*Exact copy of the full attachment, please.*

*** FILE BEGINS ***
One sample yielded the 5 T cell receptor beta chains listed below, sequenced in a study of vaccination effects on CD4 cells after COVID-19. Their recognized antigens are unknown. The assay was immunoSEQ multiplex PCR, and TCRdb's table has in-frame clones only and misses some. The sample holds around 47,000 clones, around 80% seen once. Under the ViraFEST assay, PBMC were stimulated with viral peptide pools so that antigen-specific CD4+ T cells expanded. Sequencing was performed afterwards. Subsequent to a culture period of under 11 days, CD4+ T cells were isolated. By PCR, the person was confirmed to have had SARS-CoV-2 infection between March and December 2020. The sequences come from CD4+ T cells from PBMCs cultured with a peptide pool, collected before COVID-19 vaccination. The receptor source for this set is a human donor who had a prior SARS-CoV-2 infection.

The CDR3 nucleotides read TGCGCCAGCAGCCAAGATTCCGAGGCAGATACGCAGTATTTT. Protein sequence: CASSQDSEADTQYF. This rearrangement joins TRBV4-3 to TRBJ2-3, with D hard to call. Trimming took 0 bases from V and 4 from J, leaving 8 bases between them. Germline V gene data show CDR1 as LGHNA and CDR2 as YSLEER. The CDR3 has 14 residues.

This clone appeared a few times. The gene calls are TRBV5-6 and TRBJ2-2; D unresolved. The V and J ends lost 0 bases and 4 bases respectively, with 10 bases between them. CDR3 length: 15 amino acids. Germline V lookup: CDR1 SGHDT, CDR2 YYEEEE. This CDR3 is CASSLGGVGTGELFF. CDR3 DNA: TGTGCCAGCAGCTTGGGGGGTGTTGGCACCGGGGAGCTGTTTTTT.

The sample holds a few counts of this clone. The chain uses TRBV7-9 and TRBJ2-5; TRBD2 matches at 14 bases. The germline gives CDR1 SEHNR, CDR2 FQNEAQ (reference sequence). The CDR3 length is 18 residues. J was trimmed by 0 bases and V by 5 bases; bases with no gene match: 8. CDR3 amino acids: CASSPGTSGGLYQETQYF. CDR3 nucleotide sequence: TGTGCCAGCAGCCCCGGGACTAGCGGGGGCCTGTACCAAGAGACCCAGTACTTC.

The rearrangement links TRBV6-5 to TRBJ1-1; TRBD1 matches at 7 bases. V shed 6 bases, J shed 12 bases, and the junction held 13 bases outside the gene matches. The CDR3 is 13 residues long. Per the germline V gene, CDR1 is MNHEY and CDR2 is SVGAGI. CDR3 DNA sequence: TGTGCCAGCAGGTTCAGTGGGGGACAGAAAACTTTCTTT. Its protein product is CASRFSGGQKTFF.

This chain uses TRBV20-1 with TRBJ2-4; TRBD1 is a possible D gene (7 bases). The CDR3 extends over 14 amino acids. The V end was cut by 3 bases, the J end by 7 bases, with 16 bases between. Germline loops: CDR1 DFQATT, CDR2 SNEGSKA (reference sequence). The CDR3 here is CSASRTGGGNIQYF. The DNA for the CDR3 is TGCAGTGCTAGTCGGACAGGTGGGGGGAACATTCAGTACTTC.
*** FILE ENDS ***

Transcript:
One sample yielded the 5 T cell receptor beta chains listed below, sequenced in a study of vaccination effects on CD4 cells after COVID-19. Their recognized antigens are unknown. The assay was immunoSEQ multiplex PCR, and TCRdb's table has in-frame clones only and misses some. The sample holds around 47,000 clones, around 80% seen once. Under the ViraFEST assay, PBMC were stimulated with viral peptide pools so that antigen-specific CD4+ T cells expanded. Sequencing was performed afterwards. Subsequent to a culture period of under 11 days, CD4+ T cells were isolated. By PCR, the person was confirmed to have had SARS-CoV-2 infection between March and December 2020. The sequences come from CD4+ T cells from PBMCs cultured with a peptide pool, collected before COVID-19 vaccination. The receptor source for this set is a human donor who had a prior SARS-CoV-2 infection.

The CDR3 nucleotides read TGCGCCAGCAGCCAAGATTCCGAGGCAGATACGCAGTATTTT. Protein sequence: CASSQDSEADTQYF. This rearrangement joins TRBV4-3 to TRBJ2-3, with D hard to call. Trimming took 0 bases from V and 4 from J, leaving 8 bases between them. Germline V gene data show CDR1 as LGHNA and CDR2 as YSLEER. The CDR3 has 14 residues.

This clone appeared a few times. The gene calls are TRBV5-6 and TRBJ2-2; D unresolved. The V and J ends lost 0 bases and 4 bases respectively, with 10 bases between them. CDR3 length: 15 amino acids. Germline V lookup: CDR1 SGHDT, CDR2 YYEEEE. This CDR3 is CASSLGGVGTGELFF. CDR3 DNA: TGTGCCAGCAGCTTGGGGGGTGTTGGCACCGGGGAGCTGTTTTTT.

The sample holds a few counts of this clone. The chain uses TRBV7-9 and TRBJ2-5; TRBD2 matches at 14 bases. The germline gives CDR1 SEHNR, CDR2 FQNEAQ (reference sequence). The CDR3 length is 18 residues. J was trimmed by 0 bases and V by 5 bases; bases with no gene match: 8. CDR3 amino acids: CASSPGTSGGLYQETQYF. CDR3 nucleotide sequence: TGTGCCAGCAGCCCCGGGACTAGCGGGGGCCTGTACCAAGAGACCCAGTACTTC.

The rearrangement links TRBV6-5 to TRBJ1-1; TRBD1 matches at 7 bases. V shed 6 bases, J shed 12 bases, and the junction held 13 bases outside the gene matches. The CDR3 is 13 residues long. Per the germline V gene, CDR1 is MNHEY and CDR2 is SVGAGI. CDR3 DNA sequence: TGTGCCAGCAGGTTCAGTGGGGGACAGAAAACTTTCTTT. Its protein product is CASRFSGGQKTFF.

This chain uses TRBV20-1 with TRBJ2-4; TRBD1 is a possible D gene (7 bases). The CDR3 extends over 14 amino acids. The V end was cut by 3 bases, the J end by 7 bases, with 16 bases between. Germline loops: CDR1 DFQATT, CDR2 SNEGSKA (reference sequence). The CDR3 here is CSASRTGGGNIQYF. The DNA for the CDR3 is TGCAGTGCTAGTCGGACAGGTGGGGGGAACATTCAGTACTTC.